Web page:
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San Antonio Express-News
December 26, 2006

Presumption of Competence

copyright 2007, Paul Premack

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Dear Mr. Premack: My brother is very old and frail. I have been appointed Guardian of his person because he needs someone to care for him but has no finances except his social security. But an issue has come up with an inheritance he might receive, and the attorneys want various papers to be signed. Can my brother give me power of attorney to handle these matters for him? I am concerned about his “competence”. – H.R.

When a person desires to make a power of attorney, the key issues are that person’s ability to understand what the power of attorney is, and that person’s desire to authorize an agent to provide assistance. Essentially, the person needs to have the same capacity necessary to enter into any contract.

When a court grants Guardianship over a person, the court is ruling that person legally incapacitated in some way. All Guardianship orders, however, must specify the nature and extent of the incapacity and must specify what powers are being taken away from the ward. A Guardianship “of the person” involves issues of self-care, and does not grant the Guardian authority to handle any type of financial issues.

As such, the fact that your brother is under a Guardianship has not stripped him of the legal right to sign a power of attorney, or to manage his own financial affairs. The court has not ruled on his capacity to handle his finances, and Texas law does not allow us to presume a person is incapacitated just because of age.

A case decided by the Texas Supreme Court (McKinney v. Fletcher) creates a legal presumption that the elderly are competent until proven otherwise. In the case, a stockbroker assisted an elderly client to transfer stock to her nephew. A year later, her niece decided she was unhappy with the transfers and started a Guardianship over her elderly aunt. The Judge ruled that her aunt was incapable of handling her own finances at the time she appeared in court.

The Guardian “of the estate” then sued the stockbroker. The jury decided that the aunt had legal capacity at the time she worked with the broker, but that the broker was negligent for carrying out her instructions. The niece argued that the broker should know, because of the client’s age alone, that she would not understand the transaction.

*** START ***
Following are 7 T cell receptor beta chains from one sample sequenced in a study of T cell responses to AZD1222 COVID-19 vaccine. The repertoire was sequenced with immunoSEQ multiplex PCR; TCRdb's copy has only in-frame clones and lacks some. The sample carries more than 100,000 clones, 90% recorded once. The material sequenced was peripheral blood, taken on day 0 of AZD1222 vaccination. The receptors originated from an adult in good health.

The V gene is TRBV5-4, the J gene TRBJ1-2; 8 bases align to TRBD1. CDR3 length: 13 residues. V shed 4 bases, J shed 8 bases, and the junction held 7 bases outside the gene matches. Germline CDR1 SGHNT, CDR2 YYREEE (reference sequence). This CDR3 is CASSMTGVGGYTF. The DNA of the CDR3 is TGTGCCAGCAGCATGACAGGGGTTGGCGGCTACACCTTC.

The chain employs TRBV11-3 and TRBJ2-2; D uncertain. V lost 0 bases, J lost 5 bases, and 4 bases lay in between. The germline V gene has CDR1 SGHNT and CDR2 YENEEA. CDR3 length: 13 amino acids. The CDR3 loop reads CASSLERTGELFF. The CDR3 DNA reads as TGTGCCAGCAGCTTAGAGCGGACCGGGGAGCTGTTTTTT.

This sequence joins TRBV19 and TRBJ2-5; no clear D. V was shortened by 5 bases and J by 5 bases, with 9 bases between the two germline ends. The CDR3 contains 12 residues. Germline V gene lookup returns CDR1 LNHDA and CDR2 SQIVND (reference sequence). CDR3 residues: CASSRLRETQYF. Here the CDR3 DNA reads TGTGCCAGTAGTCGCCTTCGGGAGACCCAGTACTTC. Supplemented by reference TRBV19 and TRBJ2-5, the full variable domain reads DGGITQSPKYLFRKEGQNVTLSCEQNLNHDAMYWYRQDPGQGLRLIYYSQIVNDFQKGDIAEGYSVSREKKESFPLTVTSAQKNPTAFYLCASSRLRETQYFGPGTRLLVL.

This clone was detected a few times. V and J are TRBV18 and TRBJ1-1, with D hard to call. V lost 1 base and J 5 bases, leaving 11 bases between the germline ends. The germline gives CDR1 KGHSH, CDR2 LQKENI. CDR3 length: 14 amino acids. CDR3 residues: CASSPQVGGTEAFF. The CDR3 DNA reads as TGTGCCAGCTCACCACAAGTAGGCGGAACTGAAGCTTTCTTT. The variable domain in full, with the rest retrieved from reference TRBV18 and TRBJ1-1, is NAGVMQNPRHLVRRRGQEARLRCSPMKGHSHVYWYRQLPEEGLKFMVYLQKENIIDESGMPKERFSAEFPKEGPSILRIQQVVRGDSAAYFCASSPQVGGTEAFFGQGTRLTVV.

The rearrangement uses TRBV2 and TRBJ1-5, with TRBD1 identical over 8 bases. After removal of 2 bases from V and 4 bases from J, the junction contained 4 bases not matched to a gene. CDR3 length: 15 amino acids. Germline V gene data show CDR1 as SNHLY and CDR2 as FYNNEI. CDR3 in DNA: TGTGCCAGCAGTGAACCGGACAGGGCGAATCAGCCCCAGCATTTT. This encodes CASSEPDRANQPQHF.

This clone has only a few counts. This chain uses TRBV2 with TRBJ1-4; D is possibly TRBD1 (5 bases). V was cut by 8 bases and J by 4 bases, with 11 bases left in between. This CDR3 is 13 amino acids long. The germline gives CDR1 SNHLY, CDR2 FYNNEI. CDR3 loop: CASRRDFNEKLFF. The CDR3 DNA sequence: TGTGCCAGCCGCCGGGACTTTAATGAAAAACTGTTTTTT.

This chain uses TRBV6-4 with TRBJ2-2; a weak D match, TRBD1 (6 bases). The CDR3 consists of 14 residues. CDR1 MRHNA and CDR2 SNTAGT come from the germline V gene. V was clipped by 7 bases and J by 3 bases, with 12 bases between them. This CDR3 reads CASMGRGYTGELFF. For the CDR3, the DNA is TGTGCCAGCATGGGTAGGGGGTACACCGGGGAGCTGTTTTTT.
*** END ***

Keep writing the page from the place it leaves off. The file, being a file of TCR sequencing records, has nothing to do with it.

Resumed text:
On appeal, the court acknowledged that there is a real risk an elderly person may not understand a complex financial transaction. It chose, however, to balance that risk against the need to provided services to everyone in the same manner, regardless of age. As such, the court decided there is no responsibility on the part of “service providers in general or stockbrokers in particular” to determine the competence of their clients.

The court stated that, “A service provider should not be put to choosing between refusing to assist an elderly person with legitimate transactions and incurring liability for providing such assistance when the provider lacks any qualification for determining competence.” Thus, age alone does not create a presumption of incapacity.

You should put your brother in touch with a Certified Elder Law Attorney to discuss the option of creating a durable power of attorney. A medical assessment might be necessary, but if your brother understands what a power of attorney is and what it would accomplish, he should still have legal authority to create one.
Prior Column: Surviving Spouse Homestead Rights
Next Column: Who can File Will for Probate? 
Disclaimer: This column answers a specific legal question asked by an individual in Texas. The answer may or may not match your individual situation. Be careful not to treat this column as specific legal advice, as it may not meet your individual needs. It may give you a solid basis for discussion with your own attorney.  You should consult with your personal attorney before you take any action on this or any legal issue. Also, please be aware that laws change, so  this column is valid only as of the date it was published. This communication does not create an attorney-client relationship between the author and the reader.

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